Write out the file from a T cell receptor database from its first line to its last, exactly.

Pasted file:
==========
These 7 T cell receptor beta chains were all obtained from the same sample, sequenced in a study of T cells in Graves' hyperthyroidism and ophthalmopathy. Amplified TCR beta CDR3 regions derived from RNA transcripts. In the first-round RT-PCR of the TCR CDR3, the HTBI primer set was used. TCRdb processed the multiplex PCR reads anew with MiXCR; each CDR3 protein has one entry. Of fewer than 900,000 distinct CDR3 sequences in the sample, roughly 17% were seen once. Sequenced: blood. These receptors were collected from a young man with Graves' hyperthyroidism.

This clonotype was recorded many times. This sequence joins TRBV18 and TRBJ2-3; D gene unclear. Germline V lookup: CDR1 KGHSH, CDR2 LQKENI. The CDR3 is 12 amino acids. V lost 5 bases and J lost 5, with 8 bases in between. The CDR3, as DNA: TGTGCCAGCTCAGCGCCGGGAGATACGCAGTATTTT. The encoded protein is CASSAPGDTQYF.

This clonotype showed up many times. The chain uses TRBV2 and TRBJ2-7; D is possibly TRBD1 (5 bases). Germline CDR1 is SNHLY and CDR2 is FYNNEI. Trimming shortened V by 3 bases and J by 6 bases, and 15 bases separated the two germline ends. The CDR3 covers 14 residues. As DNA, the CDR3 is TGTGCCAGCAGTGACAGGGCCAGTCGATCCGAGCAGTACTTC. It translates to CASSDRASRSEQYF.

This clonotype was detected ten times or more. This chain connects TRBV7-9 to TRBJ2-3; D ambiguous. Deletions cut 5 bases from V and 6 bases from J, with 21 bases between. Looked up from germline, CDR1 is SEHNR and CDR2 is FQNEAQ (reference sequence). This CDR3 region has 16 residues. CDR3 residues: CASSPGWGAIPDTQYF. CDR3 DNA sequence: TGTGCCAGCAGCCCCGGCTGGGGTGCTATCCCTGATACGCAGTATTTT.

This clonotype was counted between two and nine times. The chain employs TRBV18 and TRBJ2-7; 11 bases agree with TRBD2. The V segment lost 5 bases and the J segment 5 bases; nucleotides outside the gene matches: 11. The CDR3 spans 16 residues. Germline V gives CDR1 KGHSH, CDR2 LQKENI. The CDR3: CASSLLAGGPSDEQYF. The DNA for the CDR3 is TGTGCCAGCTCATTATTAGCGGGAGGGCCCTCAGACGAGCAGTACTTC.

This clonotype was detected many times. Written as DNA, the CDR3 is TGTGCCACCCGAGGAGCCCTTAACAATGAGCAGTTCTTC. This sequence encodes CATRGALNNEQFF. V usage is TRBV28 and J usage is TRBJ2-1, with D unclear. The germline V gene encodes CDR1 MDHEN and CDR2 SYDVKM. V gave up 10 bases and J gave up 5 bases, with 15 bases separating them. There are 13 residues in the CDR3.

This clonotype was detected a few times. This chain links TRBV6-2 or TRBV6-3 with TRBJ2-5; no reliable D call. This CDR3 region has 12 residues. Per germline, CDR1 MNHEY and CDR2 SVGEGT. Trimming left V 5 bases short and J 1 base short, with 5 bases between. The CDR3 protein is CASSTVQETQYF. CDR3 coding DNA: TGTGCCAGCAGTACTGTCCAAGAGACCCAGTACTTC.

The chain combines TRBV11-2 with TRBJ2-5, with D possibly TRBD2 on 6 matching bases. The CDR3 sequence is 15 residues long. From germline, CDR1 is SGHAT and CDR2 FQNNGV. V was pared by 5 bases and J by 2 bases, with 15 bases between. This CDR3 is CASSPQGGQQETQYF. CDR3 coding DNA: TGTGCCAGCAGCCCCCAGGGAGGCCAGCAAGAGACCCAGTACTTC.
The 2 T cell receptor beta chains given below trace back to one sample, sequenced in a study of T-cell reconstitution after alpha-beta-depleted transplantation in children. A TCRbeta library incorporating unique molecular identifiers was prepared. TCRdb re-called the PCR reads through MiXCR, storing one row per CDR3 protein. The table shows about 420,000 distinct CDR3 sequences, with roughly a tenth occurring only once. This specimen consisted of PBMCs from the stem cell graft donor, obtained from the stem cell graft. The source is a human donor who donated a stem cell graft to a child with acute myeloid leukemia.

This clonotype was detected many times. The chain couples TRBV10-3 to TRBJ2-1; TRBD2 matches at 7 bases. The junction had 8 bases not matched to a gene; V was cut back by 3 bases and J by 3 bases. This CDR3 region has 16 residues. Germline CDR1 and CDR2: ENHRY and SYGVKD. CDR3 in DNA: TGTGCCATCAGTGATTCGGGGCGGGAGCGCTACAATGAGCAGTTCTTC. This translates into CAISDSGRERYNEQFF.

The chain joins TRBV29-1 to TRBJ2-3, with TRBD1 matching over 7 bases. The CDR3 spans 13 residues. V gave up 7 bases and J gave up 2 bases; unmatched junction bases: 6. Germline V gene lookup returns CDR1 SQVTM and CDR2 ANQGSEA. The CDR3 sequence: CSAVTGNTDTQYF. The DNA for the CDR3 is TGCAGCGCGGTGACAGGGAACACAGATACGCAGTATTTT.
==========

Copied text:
These 7 T cell receptor beta chains were all obtained from the same sample, sequenced in a study of T cells in Graves' hyperthyroidism and ophthalmopathy. Amplified TCR beta CDR3 regions derived from RNA transcripts. In the first-round RT-PCR of the TCR CDR3, the HTBI primer set was used. TCRdb processed the multiplex PCR reads anew with MiXCR; each CDR3 protein has one entry. Of fewer than 900,000 distinct CDR3 sequences in the sample, roughly 17% were seen once. Sequenced: blood. These receptors were collected from a young man with Graves' hyperthyroidism.

This clonotype was recorded many times. This sequence joins TRBV18 and TRBJ2-3; D gene unclear. Germline V lookup: CDR1 KGHSH, CDR2 LQKENI. The CDR3 is 12 amino acids. V lost 5 bases and J lost 5, with 8 bases in between. The CDR3, as DNA: TGTGCCAGCTCAGCGCCGGGAGATACGCAGTATTTT. The encoded protein is CASSAPGDTQYF.

This clonotype showed up many times. The chain uses TRBV2 and TRBJ2-7; D is possibly TRBD1 (5 bases). Germline CDR1 is SNHLY and CDR2 is FYNNEI. Trimming shortened V by 3 bases and J by 6 bases, and 15 bases separated the two germline ends. The CDR3 covers 14 residues. As DNA, the CDR3 is TGTGCCAGCAGTGACAGGGCCAGTCGATCCGAGCAGTACTTC. It translates to CASSDRASRSEQYF.

This clonotype was detected ten times or more. This chain connects TRBV7-9 to TRBJ2-3; D ambiguous. Deletions cut 5 bases from V and 6 bases from J, with 21 bases between. Looked up from germline, CDR1 is SEHNR and CDR2 is FQNEAQ (reference sequence). This CDR3 region has 16 residues. CDR3 residues: CASSPGWGAIPDTQYF. CDR3 DNA sequence: TGTGCCAGCAGCCCCGGCTGGGGTGCTATCCCTGATACGCAGTATTTT.

This clonotype was counted between two and nine times. The chain employs TRBV18 and TRBJ2-7; 11 bases agree with TRBD2. The V segment lost 5 bases and the J segment 5 bases; nucleotides outside the gene matches: 11. The CDR3 spans 16 residues. Germline V gives CDR1 KGHSH, CDR2 LQKENI. The CDR3: CASSLLAGGPSDEQYF. The DNA for the CDR3 is TGTGCCAGCTCATTATTAGCGGGAGGGCCCTCAGACGAGCAGTACTTC.

This clonotype was detected many times. Written as DNA, the CDR3 is TGTGCCACCCGAGGAGCCCTTAACAATGAGCAGTTCTTC. This sequence encodes CATRGALNNEQFF. V usage is TRBV28 and J usage is TRBJ2-1, with D unclear. The germline V gene encodes CDR1 MDHEN and CDR2 SYDVKM. V gave up 10 bases and J gave up 5 bases, with 15 bases separating them. There are 13 residues in the CDR3.

This clonotype was detected a few times. This chain links TRBV6-2 or TRBV6-3 with TRBJ2-5; no reliable D call. This CDR3 region has 12 residues. Per germline, CDR1 MNHEY and CDR2 SVGEGT. Trimming left V 5 bases short and J 1 base short, with 5 bases between. The CDR3 protein is CASSTVQETQYF. CDR3 coding DNA: TGTGCCAGCAGTACTGTCCAAGAGACCCAGTACTTC.

The chain combines TRBV11-2 with TRBJ2-5, with D possibly TRBD2 on 6 matching bases. The CDR3 sequence is 15 residues long. From germline, CDR1 is SGHAT and CDR2 FQNNGV. V was pared by 5 bases and J by 2 bases, with 15 bases between. This CDR3 is CASSPQGGQQETQYF. CDR3 coding DNA: TGTGCCAGCAGCCCCCAGGGAGGCCAGCAAGAGACCCAGTACTTC.
The 2 T cell receptor beta chains given below trace back to one sample, sequenced in a study of T-cell reconstitution after alpha-beta-depleted transplantation in children. A TCRbeta library incorporating unique molecular identifiers was prepared. TCRdb re-called the PCR reads through MiXCR, storing one row per CDR3 protein. The table shows about 420,000 distinct CDR3 sequences, with roughly a tenth occurring only once. This specimen consisted of PBMCs from the stem cell graft donor, obtained from the stem cell graft. The source is a human donor who donated a stem cell graft to a child with acute myeloid leukemia.

This clonotype was detected many times. The chain couples TRBV10-3 to TRBJ2-1; TRBD2 matches at 7 bases. The junction had 8 bases not matched to a gene; V was cut back by 3 bases and J by 3 bases. This CDR3 region has 16 residues. Germline CDR1 and CDR2: ENHRY and SYGVKD. CDR3 in DNA: TGTGCCATCAGTGATTCGGGGCGGGAGCGCTACAATGAGCAGTTCTTC. This translates into CAISDSGRERYNEQFF.

The chain joins TRBV29-1 to TRBJ2-3, with TRBD1 matching over 7 bases. The CDR3 spans 13 residues. V gave up 7 bases and J gave up 2 bases; unmatched junction bases: 6. Germline V gene lookup returns CDR1 SQVTM and CDR2 ANQGSEA. The CDR3 sequence: CSAVTGNTDTQYF. The DNA for the CDR3 is TGCAGCGCGGTGACAGGGAACACAGATACGCAGTATTTT.